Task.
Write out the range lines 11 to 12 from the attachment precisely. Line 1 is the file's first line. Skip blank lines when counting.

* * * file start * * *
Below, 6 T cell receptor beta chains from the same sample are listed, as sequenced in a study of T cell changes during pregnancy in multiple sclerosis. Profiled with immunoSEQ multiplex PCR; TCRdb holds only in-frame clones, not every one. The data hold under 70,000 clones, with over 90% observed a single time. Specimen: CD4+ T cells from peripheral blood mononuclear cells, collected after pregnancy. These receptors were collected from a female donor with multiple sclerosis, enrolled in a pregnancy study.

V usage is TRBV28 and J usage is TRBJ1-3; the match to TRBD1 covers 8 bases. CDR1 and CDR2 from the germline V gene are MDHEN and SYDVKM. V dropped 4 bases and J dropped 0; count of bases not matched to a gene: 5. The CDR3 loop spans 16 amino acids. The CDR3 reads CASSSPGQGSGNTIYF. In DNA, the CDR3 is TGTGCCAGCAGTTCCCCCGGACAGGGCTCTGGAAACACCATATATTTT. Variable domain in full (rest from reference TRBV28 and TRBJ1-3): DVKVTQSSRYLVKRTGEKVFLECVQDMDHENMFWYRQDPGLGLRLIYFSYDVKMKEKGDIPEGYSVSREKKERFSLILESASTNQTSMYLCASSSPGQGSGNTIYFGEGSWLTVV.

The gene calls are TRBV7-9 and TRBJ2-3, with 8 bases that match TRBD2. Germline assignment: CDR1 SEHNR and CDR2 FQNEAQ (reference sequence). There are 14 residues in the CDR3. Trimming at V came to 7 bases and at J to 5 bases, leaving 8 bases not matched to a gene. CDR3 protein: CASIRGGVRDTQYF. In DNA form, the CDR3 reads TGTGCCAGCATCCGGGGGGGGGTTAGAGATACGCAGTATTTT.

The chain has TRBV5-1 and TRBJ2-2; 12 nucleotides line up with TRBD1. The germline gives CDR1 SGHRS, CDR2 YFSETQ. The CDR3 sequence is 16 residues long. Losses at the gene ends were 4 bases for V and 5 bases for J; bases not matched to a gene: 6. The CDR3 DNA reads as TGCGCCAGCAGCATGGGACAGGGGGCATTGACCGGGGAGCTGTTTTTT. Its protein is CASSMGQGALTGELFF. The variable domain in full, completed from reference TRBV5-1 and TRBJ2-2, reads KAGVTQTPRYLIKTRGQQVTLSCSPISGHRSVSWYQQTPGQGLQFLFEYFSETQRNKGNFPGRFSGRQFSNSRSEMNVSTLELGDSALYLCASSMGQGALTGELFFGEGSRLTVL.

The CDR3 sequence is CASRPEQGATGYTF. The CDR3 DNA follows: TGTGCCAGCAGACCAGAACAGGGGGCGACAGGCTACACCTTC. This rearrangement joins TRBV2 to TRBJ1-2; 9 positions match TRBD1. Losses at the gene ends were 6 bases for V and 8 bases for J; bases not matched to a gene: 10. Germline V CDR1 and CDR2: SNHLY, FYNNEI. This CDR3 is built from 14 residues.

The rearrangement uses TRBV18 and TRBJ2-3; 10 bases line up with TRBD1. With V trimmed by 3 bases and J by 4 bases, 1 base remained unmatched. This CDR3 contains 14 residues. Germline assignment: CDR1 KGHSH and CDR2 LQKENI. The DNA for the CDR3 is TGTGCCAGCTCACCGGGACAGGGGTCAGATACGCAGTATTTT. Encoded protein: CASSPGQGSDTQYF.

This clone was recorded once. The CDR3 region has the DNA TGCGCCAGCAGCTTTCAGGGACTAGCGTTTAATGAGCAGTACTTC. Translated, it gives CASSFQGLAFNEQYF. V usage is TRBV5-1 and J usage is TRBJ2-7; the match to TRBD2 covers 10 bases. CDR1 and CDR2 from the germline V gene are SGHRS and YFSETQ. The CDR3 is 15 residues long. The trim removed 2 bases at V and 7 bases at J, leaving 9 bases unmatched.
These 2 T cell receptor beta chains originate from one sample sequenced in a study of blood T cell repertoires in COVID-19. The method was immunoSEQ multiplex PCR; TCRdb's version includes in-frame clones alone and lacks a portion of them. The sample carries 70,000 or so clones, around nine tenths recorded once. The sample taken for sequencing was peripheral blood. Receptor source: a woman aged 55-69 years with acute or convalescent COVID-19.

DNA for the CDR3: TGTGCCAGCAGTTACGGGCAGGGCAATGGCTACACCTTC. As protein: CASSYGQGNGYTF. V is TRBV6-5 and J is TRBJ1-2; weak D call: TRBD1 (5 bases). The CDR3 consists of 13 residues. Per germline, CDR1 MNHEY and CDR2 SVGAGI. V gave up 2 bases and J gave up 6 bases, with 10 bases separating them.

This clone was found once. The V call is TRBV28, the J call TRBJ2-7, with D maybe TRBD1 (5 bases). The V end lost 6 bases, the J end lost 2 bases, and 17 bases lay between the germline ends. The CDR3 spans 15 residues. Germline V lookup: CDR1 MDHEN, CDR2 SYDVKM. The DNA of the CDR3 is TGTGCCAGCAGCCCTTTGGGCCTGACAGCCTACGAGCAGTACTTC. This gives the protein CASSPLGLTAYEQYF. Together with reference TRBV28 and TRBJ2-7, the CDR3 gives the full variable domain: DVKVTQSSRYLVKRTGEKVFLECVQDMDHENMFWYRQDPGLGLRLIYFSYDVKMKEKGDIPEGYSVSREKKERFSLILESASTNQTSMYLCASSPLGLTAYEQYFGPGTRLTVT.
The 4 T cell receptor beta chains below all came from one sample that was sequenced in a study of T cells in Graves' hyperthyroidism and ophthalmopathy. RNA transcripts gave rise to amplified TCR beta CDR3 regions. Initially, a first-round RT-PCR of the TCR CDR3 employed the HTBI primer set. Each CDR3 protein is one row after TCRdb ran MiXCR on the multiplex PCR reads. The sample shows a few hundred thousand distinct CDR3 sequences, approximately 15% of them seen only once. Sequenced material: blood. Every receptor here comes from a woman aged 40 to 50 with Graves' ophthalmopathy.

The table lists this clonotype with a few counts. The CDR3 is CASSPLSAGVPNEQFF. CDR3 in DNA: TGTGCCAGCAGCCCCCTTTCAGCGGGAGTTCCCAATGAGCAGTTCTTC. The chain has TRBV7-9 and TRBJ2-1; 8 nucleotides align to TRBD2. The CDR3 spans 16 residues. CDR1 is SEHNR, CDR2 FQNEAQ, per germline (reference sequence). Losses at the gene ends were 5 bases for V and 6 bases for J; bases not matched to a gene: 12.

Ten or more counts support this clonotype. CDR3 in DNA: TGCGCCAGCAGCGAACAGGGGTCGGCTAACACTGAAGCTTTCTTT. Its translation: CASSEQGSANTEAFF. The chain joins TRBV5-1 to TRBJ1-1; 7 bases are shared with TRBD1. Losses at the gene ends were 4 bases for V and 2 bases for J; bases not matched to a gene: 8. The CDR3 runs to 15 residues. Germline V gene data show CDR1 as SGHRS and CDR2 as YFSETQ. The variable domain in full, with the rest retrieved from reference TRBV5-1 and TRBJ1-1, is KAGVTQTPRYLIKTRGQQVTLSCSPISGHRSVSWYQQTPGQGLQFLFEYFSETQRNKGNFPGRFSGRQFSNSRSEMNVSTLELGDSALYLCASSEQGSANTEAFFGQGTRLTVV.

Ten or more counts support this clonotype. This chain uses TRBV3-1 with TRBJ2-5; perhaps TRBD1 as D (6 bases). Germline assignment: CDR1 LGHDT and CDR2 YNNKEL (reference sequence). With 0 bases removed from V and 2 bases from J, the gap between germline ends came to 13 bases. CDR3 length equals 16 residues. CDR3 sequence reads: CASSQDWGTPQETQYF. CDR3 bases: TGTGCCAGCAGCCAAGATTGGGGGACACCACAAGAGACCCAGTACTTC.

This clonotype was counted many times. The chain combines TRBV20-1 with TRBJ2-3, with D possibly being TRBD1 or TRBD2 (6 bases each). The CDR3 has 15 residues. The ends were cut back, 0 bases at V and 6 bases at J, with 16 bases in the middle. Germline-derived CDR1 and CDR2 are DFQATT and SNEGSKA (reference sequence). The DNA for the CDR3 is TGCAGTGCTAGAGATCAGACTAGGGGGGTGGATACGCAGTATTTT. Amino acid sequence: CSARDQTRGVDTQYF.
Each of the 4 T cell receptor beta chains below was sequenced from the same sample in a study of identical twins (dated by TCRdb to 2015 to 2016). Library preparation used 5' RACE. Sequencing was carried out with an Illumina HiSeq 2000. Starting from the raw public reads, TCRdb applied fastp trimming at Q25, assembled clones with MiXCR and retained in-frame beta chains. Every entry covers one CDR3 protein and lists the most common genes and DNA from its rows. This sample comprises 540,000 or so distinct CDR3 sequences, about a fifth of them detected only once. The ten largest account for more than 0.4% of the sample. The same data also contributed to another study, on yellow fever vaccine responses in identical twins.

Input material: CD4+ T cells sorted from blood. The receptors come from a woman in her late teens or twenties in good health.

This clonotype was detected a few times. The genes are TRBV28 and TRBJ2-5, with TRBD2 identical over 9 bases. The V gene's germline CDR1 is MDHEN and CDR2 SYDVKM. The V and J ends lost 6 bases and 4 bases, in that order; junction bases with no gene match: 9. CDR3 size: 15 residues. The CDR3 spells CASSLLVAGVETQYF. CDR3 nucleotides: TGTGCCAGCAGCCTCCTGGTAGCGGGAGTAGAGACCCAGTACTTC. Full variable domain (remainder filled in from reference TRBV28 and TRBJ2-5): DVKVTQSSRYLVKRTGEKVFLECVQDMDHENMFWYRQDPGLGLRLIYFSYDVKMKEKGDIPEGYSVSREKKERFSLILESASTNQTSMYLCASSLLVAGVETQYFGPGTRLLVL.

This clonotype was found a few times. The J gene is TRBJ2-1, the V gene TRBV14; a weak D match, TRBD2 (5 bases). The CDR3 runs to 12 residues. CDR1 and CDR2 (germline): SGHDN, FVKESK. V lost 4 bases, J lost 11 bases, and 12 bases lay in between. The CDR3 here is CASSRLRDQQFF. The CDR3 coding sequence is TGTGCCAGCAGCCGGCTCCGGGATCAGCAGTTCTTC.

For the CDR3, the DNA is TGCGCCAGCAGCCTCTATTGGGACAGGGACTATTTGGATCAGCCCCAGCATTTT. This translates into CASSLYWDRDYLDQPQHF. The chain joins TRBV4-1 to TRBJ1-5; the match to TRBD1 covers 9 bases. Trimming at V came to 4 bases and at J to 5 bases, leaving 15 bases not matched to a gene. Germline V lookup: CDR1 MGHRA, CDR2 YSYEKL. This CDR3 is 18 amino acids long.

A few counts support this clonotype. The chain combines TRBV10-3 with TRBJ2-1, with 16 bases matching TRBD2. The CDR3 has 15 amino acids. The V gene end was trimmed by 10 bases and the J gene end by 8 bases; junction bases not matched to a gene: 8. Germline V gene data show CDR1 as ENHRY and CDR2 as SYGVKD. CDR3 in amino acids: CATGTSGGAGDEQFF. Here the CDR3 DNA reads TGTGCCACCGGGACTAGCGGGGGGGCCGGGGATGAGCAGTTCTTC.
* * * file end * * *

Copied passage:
The 4 T cell receptor beta chains below all came from one sample that was sequenced in a study of T cells in Graves' hyperthyroidism and ophthalmopathy. RNA transcripts gave rise to amplified TCR beta CDR3 regions. Initially, a first-round RT-PCR of the TCR CDR3 employed the HTBI primer set. Each CDR3 protein is one row after TCRdb ran MiXCR on the multiplex PCR reads. The sample shows a few hundred thousand distinct CDR3 sequences, approximately 15% of them seen only once. Sequenced material: blood. Every receptor here comes from a woman aged 40 to 50 with Graves' ophthalmopathy.

The table lists this clonotype with a few counts. The CDR3 is CASSPLSAGVPNEQFF. CDR3 in DNA: TGTGCCAGCAGCCCCCTTTCAGCGGGAGTTCCCAATGAGCAGTTCTTC. The chain has TRBV7-9 and TRBJ2-1; 8 nucleotides align to TRBD2. The CDR3 spans 16 residues. CDR1 is SEHNR, CDR2 FQNEAQ, per germline (reference sequence). Losses at the gene ends were 5 bases for V and 6 bases for J; bases not matched to a gene: 12.